Figure 2 C shows the mean (±SE) across all subjects. For auditory stimuli, all subjects showed perfect performance except for the two changes in temporal rate nearest the 4.0-Hz standard that was tested. In contrast, the mean response for the visual task never showed perfect performance at any temporal rate tested. Inspection of these curves indicates that these subjects were much better at perceiving differences in auditory temporal rate than differences in visual temporal rate.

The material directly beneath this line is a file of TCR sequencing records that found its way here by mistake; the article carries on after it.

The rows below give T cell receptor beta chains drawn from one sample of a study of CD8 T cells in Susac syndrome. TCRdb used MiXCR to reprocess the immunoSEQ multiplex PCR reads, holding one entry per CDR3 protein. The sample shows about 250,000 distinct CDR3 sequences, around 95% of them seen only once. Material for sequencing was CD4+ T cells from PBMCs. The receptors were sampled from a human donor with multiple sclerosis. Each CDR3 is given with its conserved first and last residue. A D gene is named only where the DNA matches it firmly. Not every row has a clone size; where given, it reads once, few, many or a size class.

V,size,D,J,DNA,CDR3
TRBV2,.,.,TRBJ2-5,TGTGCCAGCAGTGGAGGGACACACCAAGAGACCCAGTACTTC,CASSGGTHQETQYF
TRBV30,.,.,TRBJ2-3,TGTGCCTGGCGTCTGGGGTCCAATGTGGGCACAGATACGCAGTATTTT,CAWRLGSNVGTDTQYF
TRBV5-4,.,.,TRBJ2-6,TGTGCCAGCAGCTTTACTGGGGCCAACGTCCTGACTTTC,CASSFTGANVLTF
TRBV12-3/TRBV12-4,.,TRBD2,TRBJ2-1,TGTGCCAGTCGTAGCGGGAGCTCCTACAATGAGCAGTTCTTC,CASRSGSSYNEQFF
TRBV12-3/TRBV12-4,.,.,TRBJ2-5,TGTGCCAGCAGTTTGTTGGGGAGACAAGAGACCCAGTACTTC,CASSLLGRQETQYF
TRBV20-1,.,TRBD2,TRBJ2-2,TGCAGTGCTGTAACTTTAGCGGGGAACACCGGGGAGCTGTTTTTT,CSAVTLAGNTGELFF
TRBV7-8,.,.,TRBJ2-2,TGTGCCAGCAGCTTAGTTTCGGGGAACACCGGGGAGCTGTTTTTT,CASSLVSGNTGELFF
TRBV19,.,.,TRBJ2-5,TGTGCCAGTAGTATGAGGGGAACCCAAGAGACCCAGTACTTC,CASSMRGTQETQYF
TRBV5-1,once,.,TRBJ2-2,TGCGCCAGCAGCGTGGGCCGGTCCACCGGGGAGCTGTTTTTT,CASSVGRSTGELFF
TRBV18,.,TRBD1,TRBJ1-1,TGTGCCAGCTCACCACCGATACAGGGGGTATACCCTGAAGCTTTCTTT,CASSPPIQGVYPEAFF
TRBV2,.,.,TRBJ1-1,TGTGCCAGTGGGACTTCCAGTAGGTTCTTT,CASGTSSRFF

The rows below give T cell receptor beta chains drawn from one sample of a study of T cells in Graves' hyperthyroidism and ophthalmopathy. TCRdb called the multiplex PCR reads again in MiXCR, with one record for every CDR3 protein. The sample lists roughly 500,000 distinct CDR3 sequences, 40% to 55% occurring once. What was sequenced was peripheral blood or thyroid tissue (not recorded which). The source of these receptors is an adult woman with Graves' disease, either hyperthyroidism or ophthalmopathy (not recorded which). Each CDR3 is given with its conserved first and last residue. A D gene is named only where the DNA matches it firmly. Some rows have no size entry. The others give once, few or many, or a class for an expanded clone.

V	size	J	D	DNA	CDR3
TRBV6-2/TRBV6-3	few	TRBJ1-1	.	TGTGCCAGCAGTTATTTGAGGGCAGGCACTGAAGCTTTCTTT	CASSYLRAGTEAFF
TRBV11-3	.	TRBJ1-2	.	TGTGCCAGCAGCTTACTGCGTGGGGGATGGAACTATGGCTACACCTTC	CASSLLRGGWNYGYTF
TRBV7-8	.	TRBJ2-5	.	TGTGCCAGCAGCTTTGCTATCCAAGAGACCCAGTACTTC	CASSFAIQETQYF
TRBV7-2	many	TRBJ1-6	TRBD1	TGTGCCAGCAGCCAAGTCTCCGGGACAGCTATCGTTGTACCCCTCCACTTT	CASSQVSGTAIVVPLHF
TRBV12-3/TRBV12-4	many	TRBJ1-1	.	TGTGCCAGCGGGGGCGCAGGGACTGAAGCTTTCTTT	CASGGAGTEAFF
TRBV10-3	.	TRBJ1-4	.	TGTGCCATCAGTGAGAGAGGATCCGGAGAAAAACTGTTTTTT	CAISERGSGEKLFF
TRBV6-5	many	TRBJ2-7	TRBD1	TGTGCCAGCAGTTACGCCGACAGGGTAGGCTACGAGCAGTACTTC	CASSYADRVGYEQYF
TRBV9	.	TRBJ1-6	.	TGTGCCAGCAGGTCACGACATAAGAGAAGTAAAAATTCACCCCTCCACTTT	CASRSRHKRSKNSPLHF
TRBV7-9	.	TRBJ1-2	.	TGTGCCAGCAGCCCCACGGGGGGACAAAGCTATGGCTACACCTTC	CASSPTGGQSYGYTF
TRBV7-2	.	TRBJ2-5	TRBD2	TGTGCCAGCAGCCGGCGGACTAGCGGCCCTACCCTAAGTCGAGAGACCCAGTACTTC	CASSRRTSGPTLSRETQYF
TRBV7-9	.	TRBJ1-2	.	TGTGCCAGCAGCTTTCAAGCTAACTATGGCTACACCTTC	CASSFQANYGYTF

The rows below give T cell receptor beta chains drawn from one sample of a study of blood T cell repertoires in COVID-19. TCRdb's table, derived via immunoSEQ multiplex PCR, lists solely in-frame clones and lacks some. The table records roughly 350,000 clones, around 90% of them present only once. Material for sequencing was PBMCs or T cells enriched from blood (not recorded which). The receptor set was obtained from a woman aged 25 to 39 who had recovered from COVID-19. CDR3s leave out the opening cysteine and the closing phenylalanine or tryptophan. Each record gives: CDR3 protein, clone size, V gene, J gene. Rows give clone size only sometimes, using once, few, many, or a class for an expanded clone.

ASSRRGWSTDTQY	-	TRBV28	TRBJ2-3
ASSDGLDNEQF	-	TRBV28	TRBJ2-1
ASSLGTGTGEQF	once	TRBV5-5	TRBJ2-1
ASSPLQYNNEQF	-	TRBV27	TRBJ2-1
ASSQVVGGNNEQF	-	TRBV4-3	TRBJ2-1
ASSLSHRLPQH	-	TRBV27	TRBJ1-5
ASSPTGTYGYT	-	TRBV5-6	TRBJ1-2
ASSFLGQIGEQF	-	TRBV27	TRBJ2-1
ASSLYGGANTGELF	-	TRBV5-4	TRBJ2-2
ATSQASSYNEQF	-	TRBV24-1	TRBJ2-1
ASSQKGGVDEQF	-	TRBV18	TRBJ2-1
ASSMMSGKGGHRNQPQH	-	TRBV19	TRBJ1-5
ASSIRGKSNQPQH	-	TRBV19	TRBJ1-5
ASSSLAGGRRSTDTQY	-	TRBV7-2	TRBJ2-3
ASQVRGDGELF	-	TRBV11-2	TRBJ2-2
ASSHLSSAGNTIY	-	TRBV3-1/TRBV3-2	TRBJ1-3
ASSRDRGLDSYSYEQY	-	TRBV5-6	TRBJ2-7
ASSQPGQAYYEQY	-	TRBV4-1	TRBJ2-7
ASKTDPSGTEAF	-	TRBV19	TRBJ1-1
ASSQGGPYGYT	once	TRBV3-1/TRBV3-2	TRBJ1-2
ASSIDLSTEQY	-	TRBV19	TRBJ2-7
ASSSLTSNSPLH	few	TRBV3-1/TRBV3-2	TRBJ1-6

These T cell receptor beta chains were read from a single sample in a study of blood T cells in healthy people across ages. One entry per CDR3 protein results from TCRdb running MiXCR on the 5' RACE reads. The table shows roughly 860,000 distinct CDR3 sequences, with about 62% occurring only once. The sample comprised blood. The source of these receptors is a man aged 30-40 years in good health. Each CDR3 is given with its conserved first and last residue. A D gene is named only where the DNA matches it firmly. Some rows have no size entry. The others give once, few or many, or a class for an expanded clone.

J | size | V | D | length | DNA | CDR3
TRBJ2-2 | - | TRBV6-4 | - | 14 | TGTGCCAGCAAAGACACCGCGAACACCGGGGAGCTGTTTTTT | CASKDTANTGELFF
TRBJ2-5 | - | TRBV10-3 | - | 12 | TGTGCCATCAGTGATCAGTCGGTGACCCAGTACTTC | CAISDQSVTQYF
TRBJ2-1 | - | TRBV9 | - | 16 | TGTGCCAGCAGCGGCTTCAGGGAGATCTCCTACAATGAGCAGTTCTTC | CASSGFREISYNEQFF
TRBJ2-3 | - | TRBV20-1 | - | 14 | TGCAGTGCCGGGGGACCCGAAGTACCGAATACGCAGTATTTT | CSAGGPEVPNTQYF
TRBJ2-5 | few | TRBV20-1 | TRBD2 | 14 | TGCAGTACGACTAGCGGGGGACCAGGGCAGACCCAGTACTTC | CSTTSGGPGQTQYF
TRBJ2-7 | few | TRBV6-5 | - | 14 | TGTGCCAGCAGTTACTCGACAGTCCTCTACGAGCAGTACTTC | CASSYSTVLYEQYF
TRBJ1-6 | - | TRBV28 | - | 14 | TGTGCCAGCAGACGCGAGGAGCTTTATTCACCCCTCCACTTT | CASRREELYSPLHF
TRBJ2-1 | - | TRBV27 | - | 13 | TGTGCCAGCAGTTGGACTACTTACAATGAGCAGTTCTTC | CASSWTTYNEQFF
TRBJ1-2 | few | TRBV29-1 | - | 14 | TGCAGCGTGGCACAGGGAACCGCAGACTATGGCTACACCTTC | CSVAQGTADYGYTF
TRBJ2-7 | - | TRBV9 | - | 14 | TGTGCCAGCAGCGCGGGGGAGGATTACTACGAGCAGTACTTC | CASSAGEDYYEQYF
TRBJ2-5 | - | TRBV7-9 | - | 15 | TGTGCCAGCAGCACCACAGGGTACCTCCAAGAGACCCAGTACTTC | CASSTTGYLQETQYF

To quantify these impressions, each psychometric function was fitted with a sigmoid function and was tested to determine whether one function or two better described the results. Two functions better described the data than one for seven of eight subjects (P < 0.01), indicating that auditory temporal rate discrimination was consistently better than visual temporal rate discrimination. Analysis of response bias, defined as the frequency corresponding to the 50% point on the y-axis, showed no statistically significant differences across subjects (mean: 3.995 ± 0.01 and 3.975 ± 0.02 Hz for auditory and visual tasks, respectively; paired 2-tailed t-test; P > 0.05). However there was a significant difference in the slope of these functions across subjects (mean: 55.34 ± 5.61 vs. 22.99 ± 4.92 Hz for auditory and visual tasks, respectively; P< 0.01). This was further reflected by the bandwidth of the psychometric functions being over three times greater for visual stimuli (0.42 ± 0.21 Hz) than for auditory stimuli (0.13 ± 0.07 Hz), which was a statistically significant difference (paired, 2-tailed t-test: P < 0.01). Thus the ability to discriminate auditory temporal rate is clearly superior to the ability to discriminate the same temporal rates in the visual modality.